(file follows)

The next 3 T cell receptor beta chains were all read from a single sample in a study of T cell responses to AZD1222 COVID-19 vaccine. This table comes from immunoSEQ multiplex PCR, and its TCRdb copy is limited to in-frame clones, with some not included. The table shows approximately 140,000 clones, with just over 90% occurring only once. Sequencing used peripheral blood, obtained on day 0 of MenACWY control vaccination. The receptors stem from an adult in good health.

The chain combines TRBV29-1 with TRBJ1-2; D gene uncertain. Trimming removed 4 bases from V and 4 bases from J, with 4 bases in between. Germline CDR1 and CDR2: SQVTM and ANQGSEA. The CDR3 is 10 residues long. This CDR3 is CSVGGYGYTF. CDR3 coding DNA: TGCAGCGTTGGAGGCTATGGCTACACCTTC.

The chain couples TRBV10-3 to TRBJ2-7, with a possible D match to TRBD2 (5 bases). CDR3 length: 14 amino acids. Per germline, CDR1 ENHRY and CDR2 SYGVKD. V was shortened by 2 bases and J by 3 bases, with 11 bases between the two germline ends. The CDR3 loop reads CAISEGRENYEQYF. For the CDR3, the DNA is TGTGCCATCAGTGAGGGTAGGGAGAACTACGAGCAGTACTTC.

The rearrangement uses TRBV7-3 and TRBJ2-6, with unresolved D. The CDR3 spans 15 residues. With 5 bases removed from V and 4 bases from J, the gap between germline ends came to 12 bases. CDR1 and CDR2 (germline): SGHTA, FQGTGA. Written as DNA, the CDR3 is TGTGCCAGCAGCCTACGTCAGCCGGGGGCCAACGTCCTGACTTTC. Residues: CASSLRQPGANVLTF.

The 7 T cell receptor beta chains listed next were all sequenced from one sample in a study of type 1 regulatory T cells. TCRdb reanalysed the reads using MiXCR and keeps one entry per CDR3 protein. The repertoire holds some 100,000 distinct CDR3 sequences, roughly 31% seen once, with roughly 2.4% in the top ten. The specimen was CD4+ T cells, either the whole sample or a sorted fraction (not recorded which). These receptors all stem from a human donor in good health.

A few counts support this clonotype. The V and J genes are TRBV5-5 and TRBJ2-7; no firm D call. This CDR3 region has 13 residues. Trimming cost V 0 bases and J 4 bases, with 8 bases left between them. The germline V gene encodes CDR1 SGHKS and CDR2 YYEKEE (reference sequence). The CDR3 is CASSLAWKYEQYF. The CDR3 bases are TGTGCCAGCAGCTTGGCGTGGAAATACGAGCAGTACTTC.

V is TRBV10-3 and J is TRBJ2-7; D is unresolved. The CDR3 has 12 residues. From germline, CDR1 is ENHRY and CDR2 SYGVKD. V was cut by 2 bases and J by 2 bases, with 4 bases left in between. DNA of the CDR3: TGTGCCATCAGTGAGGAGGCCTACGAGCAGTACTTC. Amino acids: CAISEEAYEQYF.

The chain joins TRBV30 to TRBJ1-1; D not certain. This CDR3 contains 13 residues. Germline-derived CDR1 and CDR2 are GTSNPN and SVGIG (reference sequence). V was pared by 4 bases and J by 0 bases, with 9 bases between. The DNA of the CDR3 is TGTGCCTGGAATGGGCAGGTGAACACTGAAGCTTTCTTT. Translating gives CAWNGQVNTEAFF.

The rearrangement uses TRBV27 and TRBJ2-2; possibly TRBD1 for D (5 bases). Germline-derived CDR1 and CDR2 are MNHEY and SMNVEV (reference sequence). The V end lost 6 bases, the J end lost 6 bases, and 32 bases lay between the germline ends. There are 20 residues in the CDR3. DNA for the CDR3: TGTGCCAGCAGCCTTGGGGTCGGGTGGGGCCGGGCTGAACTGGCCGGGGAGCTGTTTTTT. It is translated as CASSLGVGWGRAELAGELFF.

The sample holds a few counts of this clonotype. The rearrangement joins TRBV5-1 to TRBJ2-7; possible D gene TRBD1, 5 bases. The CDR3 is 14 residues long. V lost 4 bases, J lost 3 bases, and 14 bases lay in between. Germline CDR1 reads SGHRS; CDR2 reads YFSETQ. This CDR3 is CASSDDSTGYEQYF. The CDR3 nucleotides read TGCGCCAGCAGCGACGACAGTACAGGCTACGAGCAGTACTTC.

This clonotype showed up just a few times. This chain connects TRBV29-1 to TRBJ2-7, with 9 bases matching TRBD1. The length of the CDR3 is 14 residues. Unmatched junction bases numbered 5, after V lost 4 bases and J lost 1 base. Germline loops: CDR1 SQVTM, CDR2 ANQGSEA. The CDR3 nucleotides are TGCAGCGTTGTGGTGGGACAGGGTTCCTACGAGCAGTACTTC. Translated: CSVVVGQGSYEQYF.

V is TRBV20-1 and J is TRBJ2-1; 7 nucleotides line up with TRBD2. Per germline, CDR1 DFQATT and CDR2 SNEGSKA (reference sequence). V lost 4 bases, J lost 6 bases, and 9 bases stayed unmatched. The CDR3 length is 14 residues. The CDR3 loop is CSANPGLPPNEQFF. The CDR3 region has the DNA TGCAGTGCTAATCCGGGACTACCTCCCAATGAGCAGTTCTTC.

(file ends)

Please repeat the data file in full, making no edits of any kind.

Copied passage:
The next 3 T cell receptor beta chains were all read from a single sample in a study of T cell responses to AZD1222 COVID-19 vaccine. This table comes from immunoSEQ multiplex PCR, and its TCRdb copy is limited to in-frame clones, with some not included. The table shows approximately 140,000 clones, with just over 90% occurring only once. Sequencing used peripheral blood, obtained on day 0 of MenACWY control vaccination. The receptors stem from an adult in good health.

The chain combines TRBV29-1 with TRBJ1-2; D gene uncertain. Trimming removed 4 bases from V and 4 bases from J, with 4 bases in between. Germline CDR1 and CDR2: SQVTM and ANQGSEA. The CDR3 is 10 residues long. This CDR3 is CSVGGYGYTF. CDR3 coding DNA: TGCAGCGTTGGAGGCTATGGCTACACCTTC.

The chain couples TRBV10-3 to TRBJ2-7, with a possible D match to TRBD2 (5 bases). CDR3 length: 14 amino acids. Per germline, CDR1 ENHRY and CDR2 SYGVKD. V was shortened by 2 bases and J by 3 bases, with 11 bases between the two germline ends. The CDR3 loop reads CAISEGRENYEQYF. For the CDR3, the DNA is TGTGCCATCAGTGAGGGTAGGGAGAACTACGAGCAGTACTTC.

The rearrangement uses TRBV7-3 and TRBJ2-6, with unresolved D. The CDR3 spans 15 residues. With 5 bases removed from V and 4 bases from J, the gap between germline ends came to 12 bases. CDR1 and CDR2 (germline): SGHTA, FQGTGA. Written as DNA, the CDR3 is TGTGCCAGCAGCCTACGTCAGCCGGGGGCCAACGTCCTGACTTTC. Residues: CASSLRQPGANVLTF.

The 7 T cell receptor beta chains listed next were all sequenced from one sample in a study of type 1 regulatory T cells. TCRdb reanalysed the reads using MiXCR and keeps one entry per CDR3 protein. The repertoire holds some 100,000 distinct CDR3 sequences, roughly 31% seen once, with roughly 2.4% in the top ten. The specimen was CD4+ T cells, either the whole sample or a sorted fraction (not recorded which). These receptors all stem from a human donor in good health.

A few counts support this clonotype. The V and J genes are TRBV5-5 and TRBJ2-7; no firm D call. This CDR3 region has 13 residues. Trimming cost V 0 bases and J 4 bases, with 8 bases left between them. The germline V gene encodes CDR1 SGHKS and CDR2 YYEKEE (reference sequence). The CDR3 is CASSLAWKYEQYF. The CDR3 bases are TGTGCCAGCAGCTTGGCGTGGAAATACGAGCAGTACTTC.

V is TRBV10-3 and J is TRBJ2-7; D is unresolved. The CDR3 has 12 residues. From germline, CDR1 is ENHRY and CDR2 SYGVKD. V was cut by 2 bases and J by 2 bases, with 4 bases left in between. DNA of the CDR3: TGTGCCATCAGTGAGGAGGCCTACGAGCAGTACTTC. Amino acids: CAISEEAYEQYF.

The chain joins TRBV30 to TRBJ1-1; D not certain. This CDR3 contains 13 residues. Germline-derived CDR1 and CDR2 are GTSNPN and SVGIG (reference sequence). V was pared by 4 bases and J by 0 bases, with 9 bases between. The DNA of the CDR3 is TGTGCCTGGAATGGGCAGGTGAACACTGAAGCTTTCTTT. Translating gives CAWNGQVNTEAFF.

The rearrangement uses TRBV27 and TRBJ2-2; possibly TRBD1 for D (5 bases). Germline-derived CDR1 and CDR2 are MNHEY and SMNVEV (reference sequence). The V end lost 6 bases, the J end lost 6 bases, and 32 bases lay between the germline ends. There are 20 residues in the CDR3. DNA for the CDR3: TGTGCCAGCAGCCTTGGGGTCGGGTGGGGCCGGGCTGAACTGGCCGGGGAGCTGTTTTTT. It is translated as CASSLGVGWGRAELAGELFF.

The sample holds a few counts of this clonotype. The rearrangement joins TRBV5-1 to TRBJ2-7; possible D gene TRBD1, 5 bases. The CDR3 is 14 residues long. V lost 4 bases, J lost 3 bases, and 14 bases lay in between. Germline CDR1 reads SGHRS; CDR2 reads YFSETQ. This CDR3 is CASSDDSTGYEQYF. The CDR3 nucleotides read TGCGCCAGCAGCGACGACAGTACAGGCTACGAGCAGTACTTC.

This clonotype showed up just a few times. This chain connects TRBV29-1 to TRBJ2-7, with 9 bases matching TRBD1. The length of the CDR3 is 14 residues. Unmatched junction bases numbered 5, after V lost 4 bases and J lost 1 base. Germline loops: CDR1 SQVTM, CDR2 ANQGSEA. The CDR3 nucleotides are TGCAGCGTTGTGGTGGGACAGGGTTCCTACGAGCAGTACTTC. Translated: CSVVVGQGSYEQYF.

V is TRBV20-1 and J is TRBJ2-1; 7 nucleotides line up with TRBD2. Per germline, CDR1 DFQATT and CDR2 SNEGSKA (reference sequence). V lost 4 bases, J lost 6 bases, and 9 bases stayed unmatched. The CDR3 length is 14 residues. The CDR3 loop is CSANPGLPPNEQFF. The CDR3 region has the DNA TGCAGTGCTAATCCGGGACTACCTCCCAATGAGCAGTTCTTC.